It was a sunnier, drier year for most of the country in 2015.

Niwa's [National Institute of Water and Atmospheric Research] annual climate summary shows it was the driest year on record for Kaitaia, which recorded 75 per cent (941mm) of its normal annual rainfall, and Kerikeri which recorded 63 per cent (1071mm).

Rainfall was also below normal at 50 to 79 per cent of the annual normal in Northland, Tasman, Nelson, Canterbury, eastern Waikato, Bay of Plenty, Gisborne and Wellington.

Below normal soil moisture levels were also noted for most parts of the country throughout the warmer months of the year. Soil was particularly dry in central and north Otago, Canterbury and Marlborough leading to a drought being officially declared early in the year.


The report attributed the drier weather, in part, to the El Nino weather pattern which prevailed for much of the year and continued to intensify throughout the second half of the year becoming a key climate driver for the country.

"By many measures this El Nino developed into one of the strongest since 1950," the report said.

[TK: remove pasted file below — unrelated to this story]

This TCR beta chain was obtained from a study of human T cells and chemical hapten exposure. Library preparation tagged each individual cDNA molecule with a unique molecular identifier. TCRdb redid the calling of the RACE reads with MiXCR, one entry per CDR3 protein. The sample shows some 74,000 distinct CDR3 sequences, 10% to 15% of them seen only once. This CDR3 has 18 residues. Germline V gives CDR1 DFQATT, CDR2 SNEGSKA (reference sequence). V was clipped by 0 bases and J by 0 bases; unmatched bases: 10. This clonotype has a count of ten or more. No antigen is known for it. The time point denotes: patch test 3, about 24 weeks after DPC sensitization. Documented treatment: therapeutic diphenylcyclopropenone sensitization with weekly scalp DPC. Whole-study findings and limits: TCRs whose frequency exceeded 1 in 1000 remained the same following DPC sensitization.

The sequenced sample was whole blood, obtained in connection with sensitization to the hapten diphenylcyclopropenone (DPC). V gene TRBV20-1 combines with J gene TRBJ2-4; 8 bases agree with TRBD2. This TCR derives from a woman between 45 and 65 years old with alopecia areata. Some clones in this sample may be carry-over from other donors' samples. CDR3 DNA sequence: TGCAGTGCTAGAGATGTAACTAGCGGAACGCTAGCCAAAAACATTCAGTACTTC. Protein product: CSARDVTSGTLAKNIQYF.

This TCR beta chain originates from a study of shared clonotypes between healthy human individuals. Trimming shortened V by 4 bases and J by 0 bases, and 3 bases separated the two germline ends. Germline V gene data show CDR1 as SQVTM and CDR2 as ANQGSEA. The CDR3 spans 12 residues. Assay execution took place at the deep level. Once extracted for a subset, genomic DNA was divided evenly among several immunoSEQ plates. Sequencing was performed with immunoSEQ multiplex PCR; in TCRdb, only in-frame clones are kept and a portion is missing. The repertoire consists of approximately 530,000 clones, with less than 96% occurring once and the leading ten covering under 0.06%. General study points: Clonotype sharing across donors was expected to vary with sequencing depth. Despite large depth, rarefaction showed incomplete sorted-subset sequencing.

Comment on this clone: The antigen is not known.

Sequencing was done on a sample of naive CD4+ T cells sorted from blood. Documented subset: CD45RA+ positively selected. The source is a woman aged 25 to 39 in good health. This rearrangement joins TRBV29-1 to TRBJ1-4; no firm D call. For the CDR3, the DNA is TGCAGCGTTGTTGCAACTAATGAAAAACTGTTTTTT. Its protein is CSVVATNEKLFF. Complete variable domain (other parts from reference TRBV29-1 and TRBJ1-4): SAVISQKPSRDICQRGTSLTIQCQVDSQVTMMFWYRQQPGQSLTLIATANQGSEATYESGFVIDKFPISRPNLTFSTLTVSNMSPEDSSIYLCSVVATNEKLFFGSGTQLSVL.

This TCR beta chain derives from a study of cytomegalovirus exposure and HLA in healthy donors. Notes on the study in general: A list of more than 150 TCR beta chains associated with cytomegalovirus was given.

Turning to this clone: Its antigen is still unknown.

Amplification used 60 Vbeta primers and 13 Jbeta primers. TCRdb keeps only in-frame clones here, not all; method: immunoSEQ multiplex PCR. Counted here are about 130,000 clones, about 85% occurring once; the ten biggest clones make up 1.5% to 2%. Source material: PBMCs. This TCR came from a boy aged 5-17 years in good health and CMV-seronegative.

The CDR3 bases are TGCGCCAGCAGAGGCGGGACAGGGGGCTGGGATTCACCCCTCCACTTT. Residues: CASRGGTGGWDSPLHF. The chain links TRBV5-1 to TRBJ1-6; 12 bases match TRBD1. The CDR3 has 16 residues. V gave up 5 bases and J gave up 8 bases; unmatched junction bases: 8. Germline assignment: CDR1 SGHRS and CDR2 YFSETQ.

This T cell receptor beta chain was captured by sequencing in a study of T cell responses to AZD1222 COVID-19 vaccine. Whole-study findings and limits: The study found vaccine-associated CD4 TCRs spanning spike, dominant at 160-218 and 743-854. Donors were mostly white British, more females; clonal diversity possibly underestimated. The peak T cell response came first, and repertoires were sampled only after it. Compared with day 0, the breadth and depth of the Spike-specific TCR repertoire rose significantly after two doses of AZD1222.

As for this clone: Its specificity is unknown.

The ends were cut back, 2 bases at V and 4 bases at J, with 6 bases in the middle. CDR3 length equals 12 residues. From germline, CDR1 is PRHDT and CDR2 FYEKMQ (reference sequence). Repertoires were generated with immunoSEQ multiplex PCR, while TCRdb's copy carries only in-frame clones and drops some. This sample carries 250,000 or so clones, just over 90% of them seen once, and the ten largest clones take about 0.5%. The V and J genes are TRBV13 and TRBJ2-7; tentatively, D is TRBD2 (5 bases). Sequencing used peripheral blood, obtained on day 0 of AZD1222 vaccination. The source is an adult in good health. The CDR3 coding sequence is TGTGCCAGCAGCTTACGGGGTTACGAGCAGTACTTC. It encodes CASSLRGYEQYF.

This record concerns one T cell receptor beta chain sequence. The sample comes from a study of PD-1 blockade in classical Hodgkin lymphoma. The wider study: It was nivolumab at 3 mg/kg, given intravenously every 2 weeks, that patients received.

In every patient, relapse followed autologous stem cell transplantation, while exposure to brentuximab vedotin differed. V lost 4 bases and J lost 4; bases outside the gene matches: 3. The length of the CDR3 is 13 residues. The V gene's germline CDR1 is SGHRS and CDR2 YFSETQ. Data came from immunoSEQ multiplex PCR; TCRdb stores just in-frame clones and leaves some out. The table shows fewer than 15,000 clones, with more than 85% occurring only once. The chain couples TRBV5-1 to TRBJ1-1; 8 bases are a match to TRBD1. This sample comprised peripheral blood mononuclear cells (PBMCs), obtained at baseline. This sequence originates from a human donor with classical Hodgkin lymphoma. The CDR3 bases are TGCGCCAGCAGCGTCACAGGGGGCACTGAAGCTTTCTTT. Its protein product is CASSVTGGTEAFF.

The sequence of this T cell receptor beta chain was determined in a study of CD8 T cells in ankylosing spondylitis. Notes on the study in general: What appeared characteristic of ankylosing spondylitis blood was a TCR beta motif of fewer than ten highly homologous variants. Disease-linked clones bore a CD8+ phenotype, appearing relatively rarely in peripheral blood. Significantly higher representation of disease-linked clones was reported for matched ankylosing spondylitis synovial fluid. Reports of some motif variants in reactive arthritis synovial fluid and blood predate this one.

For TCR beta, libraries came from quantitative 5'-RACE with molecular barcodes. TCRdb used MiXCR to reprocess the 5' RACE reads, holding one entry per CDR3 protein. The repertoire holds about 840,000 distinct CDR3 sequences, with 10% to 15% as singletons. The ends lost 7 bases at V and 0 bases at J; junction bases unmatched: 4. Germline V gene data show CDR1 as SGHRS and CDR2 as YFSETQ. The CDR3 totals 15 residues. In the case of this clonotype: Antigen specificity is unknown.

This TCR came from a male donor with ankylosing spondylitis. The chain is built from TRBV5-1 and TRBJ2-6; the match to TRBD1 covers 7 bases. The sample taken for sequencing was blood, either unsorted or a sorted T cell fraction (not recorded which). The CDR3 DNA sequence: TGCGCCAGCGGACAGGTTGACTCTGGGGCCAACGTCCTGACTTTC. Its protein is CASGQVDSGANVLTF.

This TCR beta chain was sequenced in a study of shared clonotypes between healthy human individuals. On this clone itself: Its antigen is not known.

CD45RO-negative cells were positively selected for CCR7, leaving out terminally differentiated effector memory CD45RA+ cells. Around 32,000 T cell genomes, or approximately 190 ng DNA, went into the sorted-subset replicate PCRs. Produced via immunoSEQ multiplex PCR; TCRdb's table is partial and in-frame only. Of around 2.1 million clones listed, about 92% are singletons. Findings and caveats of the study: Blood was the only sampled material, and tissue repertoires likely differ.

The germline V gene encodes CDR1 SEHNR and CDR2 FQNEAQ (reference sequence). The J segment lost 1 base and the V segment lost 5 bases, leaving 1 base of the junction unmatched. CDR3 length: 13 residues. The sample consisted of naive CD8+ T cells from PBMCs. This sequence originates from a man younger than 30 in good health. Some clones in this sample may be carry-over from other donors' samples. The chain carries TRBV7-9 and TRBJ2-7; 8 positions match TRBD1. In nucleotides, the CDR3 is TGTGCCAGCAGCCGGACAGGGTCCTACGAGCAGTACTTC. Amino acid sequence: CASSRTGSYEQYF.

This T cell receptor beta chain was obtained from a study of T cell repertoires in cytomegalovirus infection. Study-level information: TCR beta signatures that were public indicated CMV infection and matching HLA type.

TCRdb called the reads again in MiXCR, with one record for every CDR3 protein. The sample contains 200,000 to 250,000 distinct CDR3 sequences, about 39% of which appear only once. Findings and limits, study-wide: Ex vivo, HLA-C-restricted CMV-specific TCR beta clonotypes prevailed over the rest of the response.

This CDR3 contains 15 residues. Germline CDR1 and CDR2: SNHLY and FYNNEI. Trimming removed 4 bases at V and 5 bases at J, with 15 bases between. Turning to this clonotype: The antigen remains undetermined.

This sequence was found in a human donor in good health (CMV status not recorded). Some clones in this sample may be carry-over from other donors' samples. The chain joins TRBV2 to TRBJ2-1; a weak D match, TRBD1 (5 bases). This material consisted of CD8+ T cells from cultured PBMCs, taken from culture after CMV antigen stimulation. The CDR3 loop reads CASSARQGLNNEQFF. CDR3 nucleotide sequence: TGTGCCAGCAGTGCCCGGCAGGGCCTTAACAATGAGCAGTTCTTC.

There was more sun than usual throughout much of the South Island as well as northern and eastern parts of the North Island seeing 110 to more than 125 per cent of the annual normal. Several locations observed their highest annual sunshine total on record.

Despite the extra sun, temperatures were near average across much of the country, barring the Bay of Plenty and Queenstown Lakes district which recorded temperatures 0.51 to 1.2 degrees centigrade above the annual average.

There were still a few "extreme" temperature events with a minus 21C recorded at Tara Hills in Otago on June 2 - the lowest extreme minimum since records began. Cheviot in North Canterbury recorded the highest extreme maximum temperature of 36.1C since records began.